Hell is freezing over. The city of Madison is going to salt all of their streets to try to get rid of the ice in advance of Monday night’s snowstorm. The city says it is likely the first time since the 1970s that all of the streets have been salted. (Apparently Mayor Paul Soglin can’t remember the good old days anymore, so no precise date was available.)

“This extraordinary action is necessary due to the persistent layer of ice on many streets and the likelihood of a major winter storm arriving Monday evening,” the city said in a press release Monday apologizing to its residents. “Many roads in Madison remain very slippery and challenging for all roadway users. Plus, on ice packed streets, plowing equipment would be unable to gain sufficient traction push the anticipated heavy snow from the road.”

The city found salting necessary when using the city’s store of sand with a little salt mixed in just wasn’t doing the trick.

“The sand used by the Streets Division is mixed with a small amount of salt, primarily because the sand is stored outdoors and the salt is necessary to keep the sand pile from freezing solid,” the city said in the release. “It was the hope that the salt within the sand would melt the ice, but that did not occur.”

No kidding. If you’re just using the salt to keep the sand from freezing, you’re not mixing in enough salt However, the city will use less salt than they would normally use because, well, it’s Madison.

“Neighborhood salting crews will apply less salt than on a typical salt route,” the city announced. “Crews will be applying 200 pounds of salt per lane mile as opposed to the usual 300 pounds per lane mile. Crews will also only apply salt to the centers of each neighborhood street.”

If the bicyclists can’t get through, the salt trucks will blaze the trail.

Perhaps the city government in Madison is afraid of a takeover by the state legislature. In 2009, then state Sen. Glenn Grothman proposed taking over the snow removal operations after a snowstorm dropped nine inches of snow on the city, snarling the commute and making it extremely difficult for state legislators to get to work.

“Saying Madison officials are endangering citizens’ access to their state government and university, Grothman said Tuesday he’s drafting a bill that would strip the city’s ability to set policies for salting and plowing its main roads and give that authority to the state Department of Transportation,” Jason Stein reported for the Wisconsin State Journal. “Only Madison, which Grothman claims is worse at clearing streets than other state cities, would be affected by the proposal.”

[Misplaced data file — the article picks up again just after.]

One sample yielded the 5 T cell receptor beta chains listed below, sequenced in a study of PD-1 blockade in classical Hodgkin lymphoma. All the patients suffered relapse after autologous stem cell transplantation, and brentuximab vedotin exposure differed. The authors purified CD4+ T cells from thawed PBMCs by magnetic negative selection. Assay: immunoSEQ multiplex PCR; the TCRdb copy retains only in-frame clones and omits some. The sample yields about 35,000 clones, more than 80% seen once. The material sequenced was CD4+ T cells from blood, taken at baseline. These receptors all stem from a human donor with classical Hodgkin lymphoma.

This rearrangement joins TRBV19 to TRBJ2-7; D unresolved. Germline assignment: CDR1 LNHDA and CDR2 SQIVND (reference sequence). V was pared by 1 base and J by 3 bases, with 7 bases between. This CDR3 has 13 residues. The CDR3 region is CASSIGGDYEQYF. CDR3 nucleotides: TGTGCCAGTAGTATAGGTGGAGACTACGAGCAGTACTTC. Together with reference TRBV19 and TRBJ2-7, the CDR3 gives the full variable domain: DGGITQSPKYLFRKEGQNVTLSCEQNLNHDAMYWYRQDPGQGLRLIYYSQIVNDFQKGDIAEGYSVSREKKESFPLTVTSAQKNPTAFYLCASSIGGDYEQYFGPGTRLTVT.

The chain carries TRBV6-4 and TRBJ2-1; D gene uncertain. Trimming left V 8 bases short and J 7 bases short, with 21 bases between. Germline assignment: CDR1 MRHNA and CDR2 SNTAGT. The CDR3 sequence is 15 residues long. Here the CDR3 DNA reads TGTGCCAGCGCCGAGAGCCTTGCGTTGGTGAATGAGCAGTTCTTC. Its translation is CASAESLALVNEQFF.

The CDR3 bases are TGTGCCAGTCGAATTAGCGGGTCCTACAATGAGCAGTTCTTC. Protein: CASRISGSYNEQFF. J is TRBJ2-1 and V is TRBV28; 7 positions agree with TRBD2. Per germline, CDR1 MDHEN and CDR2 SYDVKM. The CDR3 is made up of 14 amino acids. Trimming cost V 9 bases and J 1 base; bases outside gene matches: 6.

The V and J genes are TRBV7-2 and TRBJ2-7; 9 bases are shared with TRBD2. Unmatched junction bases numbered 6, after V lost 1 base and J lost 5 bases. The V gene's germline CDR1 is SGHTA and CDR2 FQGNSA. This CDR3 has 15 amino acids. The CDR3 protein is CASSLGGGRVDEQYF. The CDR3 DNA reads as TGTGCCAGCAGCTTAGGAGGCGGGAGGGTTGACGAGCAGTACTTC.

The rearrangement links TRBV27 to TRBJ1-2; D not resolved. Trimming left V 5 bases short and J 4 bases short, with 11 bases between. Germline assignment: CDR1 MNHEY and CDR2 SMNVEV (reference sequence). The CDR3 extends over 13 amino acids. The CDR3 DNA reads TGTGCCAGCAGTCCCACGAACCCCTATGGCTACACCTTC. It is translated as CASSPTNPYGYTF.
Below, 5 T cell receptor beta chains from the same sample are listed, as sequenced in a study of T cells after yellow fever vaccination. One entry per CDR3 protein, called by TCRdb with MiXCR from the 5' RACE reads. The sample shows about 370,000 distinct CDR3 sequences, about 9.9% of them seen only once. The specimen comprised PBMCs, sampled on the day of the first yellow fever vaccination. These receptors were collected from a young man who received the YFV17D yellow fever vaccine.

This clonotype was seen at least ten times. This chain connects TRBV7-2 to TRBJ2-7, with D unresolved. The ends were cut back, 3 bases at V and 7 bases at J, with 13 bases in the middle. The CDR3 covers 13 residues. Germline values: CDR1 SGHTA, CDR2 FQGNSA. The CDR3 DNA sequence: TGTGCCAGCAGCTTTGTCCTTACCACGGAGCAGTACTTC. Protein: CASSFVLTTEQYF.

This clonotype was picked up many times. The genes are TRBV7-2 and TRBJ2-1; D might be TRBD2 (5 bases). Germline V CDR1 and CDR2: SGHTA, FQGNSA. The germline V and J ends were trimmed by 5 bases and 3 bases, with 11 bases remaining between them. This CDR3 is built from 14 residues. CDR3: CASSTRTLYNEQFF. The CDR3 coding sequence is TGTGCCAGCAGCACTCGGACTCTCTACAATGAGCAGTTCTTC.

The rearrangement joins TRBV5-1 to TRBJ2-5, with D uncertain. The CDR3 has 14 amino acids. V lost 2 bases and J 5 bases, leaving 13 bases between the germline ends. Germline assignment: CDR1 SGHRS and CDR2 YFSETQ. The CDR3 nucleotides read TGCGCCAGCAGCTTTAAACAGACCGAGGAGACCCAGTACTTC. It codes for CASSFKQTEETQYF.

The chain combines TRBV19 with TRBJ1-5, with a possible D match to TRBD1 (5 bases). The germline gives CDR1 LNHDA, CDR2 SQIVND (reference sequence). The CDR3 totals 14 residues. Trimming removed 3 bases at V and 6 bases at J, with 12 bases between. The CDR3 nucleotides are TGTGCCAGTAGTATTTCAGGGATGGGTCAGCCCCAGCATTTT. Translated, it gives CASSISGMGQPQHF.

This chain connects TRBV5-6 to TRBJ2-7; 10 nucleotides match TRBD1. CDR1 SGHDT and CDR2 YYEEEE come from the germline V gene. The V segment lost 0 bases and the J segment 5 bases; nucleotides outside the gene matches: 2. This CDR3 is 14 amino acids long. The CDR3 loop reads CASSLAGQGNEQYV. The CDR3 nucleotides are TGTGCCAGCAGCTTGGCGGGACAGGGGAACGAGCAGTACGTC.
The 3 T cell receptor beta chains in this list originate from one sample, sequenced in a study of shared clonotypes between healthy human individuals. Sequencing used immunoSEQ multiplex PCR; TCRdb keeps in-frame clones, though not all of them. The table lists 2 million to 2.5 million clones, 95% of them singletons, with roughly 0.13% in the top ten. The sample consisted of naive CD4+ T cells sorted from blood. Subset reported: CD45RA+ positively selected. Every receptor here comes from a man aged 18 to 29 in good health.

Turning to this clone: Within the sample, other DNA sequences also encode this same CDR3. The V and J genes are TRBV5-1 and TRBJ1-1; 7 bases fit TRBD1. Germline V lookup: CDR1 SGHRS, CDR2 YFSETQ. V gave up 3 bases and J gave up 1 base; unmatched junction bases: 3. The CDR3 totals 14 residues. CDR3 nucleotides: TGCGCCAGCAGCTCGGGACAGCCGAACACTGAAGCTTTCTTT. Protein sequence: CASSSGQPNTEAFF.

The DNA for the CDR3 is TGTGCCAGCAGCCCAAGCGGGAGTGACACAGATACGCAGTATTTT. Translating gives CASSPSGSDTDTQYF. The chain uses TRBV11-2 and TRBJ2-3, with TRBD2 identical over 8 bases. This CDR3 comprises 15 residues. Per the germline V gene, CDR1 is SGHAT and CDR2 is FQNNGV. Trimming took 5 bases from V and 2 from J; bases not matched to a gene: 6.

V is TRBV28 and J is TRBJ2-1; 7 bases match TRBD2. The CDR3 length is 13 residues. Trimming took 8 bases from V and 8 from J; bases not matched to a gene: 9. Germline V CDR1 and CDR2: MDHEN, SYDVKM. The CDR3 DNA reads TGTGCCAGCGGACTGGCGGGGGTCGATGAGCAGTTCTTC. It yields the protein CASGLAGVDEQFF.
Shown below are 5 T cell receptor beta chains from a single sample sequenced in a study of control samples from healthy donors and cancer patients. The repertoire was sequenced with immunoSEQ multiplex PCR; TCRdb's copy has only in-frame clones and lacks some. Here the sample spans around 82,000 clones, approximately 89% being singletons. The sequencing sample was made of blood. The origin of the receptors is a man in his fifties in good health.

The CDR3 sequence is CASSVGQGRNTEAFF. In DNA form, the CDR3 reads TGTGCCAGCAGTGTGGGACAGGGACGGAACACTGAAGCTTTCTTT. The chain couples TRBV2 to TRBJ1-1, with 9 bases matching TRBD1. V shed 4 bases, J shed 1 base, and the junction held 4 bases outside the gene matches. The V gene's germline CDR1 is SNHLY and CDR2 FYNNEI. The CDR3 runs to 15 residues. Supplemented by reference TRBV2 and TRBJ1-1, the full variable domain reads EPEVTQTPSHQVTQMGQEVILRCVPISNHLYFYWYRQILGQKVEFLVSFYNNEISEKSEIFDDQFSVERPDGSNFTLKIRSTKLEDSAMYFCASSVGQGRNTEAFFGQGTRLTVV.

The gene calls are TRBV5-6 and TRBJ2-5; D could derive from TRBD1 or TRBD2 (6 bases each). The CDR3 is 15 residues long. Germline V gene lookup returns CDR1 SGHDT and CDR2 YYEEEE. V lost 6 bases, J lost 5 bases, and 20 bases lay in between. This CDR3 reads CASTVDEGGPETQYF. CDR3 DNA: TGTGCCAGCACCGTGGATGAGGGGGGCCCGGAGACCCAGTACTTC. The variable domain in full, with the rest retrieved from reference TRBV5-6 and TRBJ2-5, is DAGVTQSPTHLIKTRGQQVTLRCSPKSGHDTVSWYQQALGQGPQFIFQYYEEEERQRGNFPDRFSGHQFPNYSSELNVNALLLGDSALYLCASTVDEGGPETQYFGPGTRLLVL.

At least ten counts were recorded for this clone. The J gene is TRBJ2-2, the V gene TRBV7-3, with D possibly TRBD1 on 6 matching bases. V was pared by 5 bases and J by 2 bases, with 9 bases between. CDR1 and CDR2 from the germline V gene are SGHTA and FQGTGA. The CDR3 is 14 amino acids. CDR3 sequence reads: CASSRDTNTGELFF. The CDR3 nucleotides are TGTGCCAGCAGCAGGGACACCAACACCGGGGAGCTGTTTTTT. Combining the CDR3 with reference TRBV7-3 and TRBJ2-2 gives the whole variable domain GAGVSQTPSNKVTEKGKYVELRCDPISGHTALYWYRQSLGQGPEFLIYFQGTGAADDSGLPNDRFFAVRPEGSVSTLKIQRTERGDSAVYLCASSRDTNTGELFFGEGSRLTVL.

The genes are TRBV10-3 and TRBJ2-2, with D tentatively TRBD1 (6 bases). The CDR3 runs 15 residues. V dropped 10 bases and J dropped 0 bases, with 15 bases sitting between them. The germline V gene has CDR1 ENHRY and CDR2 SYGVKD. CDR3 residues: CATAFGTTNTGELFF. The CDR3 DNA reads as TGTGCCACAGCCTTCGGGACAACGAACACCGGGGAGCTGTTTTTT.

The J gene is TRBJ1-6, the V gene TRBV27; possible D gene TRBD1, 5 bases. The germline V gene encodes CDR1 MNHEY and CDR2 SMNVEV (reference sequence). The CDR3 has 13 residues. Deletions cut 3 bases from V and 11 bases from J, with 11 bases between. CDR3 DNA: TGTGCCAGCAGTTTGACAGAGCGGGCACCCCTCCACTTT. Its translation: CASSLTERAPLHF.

“This is what happens when you have a city with politicians whose base is people who walk to their job at the co-op. They become incapable of handling their responsibilities to the state as a whole,” Grothman told Stein. “I’m exaggerating a little bit, but you know what I mean.”

Unfortunately for commuters in Madison, Grothman was in the minority party at the time as the Democrats controlled everything, including both houses of the legislature. However, Republicans are in control now, although Democratic Governor Tony Evers would presumably stop the takeover of any functions from the Democrats controlling the city government.

Grothman now represents Wisconsin’s sixth congressional district, so Madison’s lack of winter preparedness is no longer an issue for him. He gets to deal instead with Washington D.C.’s panic when they get a couple of inches of snow.

From the city of Madison:

Streets Division will apply salt to all residential streets in Madison on Monday, February 11, 2019. This is likely the first time that all Madison streets have been directly salted since the salt route policy was instituted in the 1970s.

This extraordinary action is necessary due to the persistent layer of ice on many streets and the likelihood of a major winter storm arriving Monday evening. Many roads in Madison remain very slippery and challenging for all roadway users. Plus, on ice packed streets, plowing equipment would be unable to gain sufficient traction push the anticipated heavy snow from the road.

The unprecedented decision to salt each street in Madison was made after it became apparent that sand/salt mixture previously spread on residential streets was not effective in breaking through the ice layer on the roads. The sand used by the Streets Division is mixed with a small amount of salt, primarily because the sand is stored outdoors and the salt is necessary to keep the sand pile from freezing solid. It was the hope that the salt within the sand would melt the ice, but that did not occur.

Neighborhood salting crews will apply less salt than on a typical salt route. Crews will be applying 200 pounds of salt per lane mile as opposed to the usual 300 pounds per lane mile. Crews will also only apply salt to the centers of each neighborhood street.

The neighborhood salt application began Monday morning and will be complete prior to the start of the winter storm Monday night. This should provide sufficient time for the salt application to work before the probable citywide plowing operation begins on Tuesday.
Salting each street in Madison is a singular decision in response to unique weather conditions. The Streets Division will not continue to salt each street in Madison in response more normal winter conditions.

With road conditions as they are, and the major winter storm coming, and considering the safety of all roadway users and plow vehicles, the decision to salt each street was made.